Abdominal muscles support your trunk, known also as your "core." Whether you run, hike or bike trails, you need core strength for top performance and to avoid injuries. Try these exercises that focus on the lower abdomen to ensure the strong "core" needed for that tough terrain you love, called "the trail."
Lie flat on the floor with no arch in your back. Tilt pelvis up and put your hands down by your side. With your knees bent, lift your feet off the ground. Pull your knees to your chest by rolling your pelvis backwards. Your hips should lift off the floor.
Lower your legs slowly, and repeat. Try five repetitions to begin. Increase repetitions as your core strengthens.
Hanging Leg Raises
Use a pull-up bar or a Roman chair (found in most gyms). Begin with your legs hanging. Then lift your legs, keeping them straight, so that they are at a 90-degree angle with your body. For an advanced exercise, lift your legs higher, raising your feet to eye level (all the while remember, your legs remain straight). Hold this position for a few seconds, then slowly lower your legs.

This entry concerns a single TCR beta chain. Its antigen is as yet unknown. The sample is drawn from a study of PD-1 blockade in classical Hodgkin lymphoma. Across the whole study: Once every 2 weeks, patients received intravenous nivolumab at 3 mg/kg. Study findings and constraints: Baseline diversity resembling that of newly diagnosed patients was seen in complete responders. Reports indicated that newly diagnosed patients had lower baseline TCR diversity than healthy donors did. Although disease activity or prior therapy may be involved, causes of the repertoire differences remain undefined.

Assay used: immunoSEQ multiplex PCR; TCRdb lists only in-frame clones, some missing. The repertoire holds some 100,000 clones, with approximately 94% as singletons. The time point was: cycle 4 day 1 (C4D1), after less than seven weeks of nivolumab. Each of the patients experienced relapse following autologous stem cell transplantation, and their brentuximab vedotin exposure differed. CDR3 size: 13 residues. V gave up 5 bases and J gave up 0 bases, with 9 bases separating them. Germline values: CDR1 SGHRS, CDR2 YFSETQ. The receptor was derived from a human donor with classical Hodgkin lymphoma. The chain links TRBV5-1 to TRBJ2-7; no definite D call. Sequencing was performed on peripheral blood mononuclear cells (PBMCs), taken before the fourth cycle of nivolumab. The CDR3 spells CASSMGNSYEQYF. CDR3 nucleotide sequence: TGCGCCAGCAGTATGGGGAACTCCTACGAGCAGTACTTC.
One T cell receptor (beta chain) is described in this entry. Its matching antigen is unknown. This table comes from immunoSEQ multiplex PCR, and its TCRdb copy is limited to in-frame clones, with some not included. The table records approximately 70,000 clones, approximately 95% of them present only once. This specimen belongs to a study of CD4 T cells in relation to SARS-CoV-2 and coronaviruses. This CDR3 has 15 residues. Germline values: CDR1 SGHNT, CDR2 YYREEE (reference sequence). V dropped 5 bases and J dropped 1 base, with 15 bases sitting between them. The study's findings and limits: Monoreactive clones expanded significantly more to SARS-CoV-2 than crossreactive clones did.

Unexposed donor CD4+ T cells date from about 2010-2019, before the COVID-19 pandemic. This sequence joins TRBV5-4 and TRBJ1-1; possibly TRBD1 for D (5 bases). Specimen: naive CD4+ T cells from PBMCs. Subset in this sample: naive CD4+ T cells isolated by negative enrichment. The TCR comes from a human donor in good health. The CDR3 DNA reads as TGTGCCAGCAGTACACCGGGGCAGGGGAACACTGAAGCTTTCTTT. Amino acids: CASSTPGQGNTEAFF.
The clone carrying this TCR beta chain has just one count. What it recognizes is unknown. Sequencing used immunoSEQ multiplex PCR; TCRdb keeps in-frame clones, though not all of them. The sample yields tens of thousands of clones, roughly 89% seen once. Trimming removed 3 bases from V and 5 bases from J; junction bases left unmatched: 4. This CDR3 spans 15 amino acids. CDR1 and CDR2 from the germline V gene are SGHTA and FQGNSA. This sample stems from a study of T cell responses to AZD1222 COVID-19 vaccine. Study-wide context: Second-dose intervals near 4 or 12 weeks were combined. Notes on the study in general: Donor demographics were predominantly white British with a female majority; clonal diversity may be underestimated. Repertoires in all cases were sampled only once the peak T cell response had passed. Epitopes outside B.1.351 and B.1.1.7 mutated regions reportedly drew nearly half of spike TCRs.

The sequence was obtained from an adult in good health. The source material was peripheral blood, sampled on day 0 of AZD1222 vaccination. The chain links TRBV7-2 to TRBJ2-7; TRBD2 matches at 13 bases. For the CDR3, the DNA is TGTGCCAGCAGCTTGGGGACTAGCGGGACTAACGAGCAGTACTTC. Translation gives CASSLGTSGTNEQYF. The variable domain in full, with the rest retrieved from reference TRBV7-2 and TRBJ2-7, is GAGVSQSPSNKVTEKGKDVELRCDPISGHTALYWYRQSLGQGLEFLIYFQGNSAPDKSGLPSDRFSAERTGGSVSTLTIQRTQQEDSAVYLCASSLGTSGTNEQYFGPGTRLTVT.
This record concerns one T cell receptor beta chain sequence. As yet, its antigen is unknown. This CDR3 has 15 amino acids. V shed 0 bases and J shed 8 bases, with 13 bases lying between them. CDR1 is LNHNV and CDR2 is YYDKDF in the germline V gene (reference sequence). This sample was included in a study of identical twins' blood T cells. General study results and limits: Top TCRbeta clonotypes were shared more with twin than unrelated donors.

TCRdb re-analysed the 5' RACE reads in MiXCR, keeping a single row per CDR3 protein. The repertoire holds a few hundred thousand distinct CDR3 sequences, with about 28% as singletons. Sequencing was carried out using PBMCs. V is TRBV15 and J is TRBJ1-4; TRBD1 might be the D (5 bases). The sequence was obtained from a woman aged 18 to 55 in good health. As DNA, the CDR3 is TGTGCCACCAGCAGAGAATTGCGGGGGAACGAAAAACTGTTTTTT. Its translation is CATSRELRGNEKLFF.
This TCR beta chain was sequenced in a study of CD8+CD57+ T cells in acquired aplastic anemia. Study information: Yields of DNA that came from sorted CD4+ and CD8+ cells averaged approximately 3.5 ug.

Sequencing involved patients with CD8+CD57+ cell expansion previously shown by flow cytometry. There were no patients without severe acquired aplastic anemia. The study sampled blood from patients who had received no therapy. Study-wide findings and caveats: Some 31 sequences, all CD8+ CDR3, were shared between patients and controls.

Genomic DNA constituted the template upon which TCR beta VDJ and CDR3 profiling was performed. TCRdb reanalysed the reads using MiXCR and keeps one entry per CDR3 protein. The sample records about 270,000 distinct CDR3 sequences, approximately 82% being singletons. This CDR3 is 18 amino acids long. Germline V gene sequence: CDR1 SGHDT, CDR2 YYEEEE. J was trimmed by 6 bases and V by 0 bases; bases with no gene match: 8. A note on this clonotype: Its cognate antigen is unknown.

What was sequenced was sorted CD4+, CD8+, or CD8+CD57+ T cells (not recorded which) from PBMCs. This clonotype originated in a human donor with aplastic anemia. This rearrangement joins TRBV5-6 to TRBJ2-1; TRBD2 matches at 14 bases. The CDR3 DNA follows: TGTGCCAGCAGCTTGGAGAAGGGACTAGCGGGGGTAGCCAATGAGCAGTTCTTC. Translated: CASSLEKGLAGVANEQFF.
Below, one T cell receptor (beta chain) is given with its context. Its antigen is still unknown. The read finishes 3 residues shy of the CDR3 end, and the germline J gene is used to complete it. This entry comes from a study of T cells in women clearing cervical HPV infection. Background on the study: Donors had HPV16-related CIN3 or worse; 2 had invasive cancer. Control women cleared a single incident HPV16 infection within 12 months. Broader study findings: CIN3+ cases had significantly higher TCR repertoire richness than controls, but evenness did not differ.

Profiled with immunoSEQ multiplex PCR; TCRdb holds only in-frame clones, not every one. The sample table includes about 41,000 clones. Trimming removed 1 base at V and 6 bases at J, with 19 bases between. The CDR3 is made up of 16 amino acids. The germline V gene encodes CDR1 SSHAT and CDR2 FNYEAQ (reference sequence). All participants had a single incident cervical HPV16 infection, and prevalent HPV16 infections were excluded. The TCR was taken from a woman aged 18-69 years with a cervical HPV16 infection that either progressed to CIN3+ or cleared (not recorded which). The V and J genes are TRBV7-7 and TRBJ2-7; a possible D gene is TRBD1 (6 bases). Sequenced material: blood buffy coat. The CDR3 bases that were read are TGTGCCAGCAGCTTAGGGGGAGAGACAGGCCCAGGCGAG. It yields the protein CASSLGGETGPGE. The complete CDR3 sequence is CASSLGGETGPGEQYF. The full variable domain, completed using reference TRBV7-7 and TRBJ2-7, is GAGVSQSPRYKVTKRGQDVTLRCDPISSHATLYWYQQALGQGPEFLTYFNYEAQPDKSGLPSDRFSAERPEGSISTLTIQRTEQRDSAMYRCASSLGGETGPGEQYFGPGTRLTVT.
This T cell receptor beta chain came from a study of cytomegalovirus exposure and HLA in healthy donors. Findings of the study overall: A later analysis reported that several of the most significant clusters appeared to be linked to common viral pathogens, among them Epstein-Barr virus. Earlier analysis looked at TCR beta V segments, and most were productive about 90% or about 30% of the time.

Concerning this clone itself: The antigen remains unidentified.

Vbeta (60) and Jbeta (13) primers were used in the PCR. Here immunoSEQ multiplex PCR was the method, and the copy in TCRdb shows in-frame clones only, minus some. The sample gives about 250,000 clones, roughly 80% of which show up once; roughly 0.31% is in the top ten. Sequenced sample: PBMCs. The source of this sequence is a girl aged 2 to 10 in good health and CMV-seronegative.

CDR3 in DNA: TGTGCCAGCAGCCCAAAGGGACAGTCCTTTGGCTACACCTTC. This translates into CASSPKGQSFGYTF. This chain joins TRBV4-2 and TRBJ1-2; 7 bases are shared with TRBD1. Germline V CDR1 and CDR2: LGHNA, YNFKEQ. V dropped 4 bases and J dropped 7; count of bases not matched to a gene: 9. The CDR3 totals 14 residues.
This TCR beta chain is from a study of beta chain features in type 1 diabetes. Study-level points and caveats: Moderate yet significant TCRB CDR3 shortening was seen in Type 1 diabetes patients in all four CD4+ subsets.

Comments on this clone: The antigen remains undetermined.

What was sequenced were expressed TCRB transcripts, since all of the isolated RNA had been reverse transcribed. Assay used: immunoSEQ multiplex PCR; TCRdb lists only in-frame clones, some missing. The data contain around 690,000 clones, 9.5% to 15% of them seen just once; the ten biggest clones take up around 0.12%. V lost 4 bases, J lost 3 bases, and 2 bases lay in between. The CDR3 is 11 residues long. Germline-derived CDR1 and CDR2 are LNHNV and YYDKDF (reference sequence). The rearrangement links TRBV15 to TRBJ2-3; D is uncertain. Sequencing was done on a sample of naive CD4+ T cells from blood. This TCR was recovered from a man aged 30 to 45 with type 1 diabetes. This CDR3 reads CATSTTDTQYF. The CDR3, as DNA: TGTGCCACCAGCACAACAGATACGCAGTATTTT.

Begin with a few repetitions, increasing them as you strengthen.
Hanging Leg Variation
Use a pull-up bar or a Roman chair. Begin with your legs hanging but instead of lifting your legs and keeping them straight, pull your knees up toward your chest. Release and repeat.
Though this is an easier version of the Hanging Leg Raises, it is by no means "easy." With this one, also begin with a few repetitions, increasing them as you strengthen.
Lie down on your back. Place your hands beneath your butt. Contract your lower abdominal muscles. Then slowly lift your legs up. Hold them in that position for a few seconds. Then slowly lower your legs to a few inches from the floor. Hold them there for a few more seconds and repeat as many times as you can.
Article Written By Lauren D. H. Miertschin
Lauren Miertschin earned her B.A. in liberal studies at California State University, Fullerton. Abandoning the corporate world for teaching, 11 years later she’s still at it, earning Teacher of the Year three times. She’s currently pursuing novel publications, and writes her own trail running and short story blogs.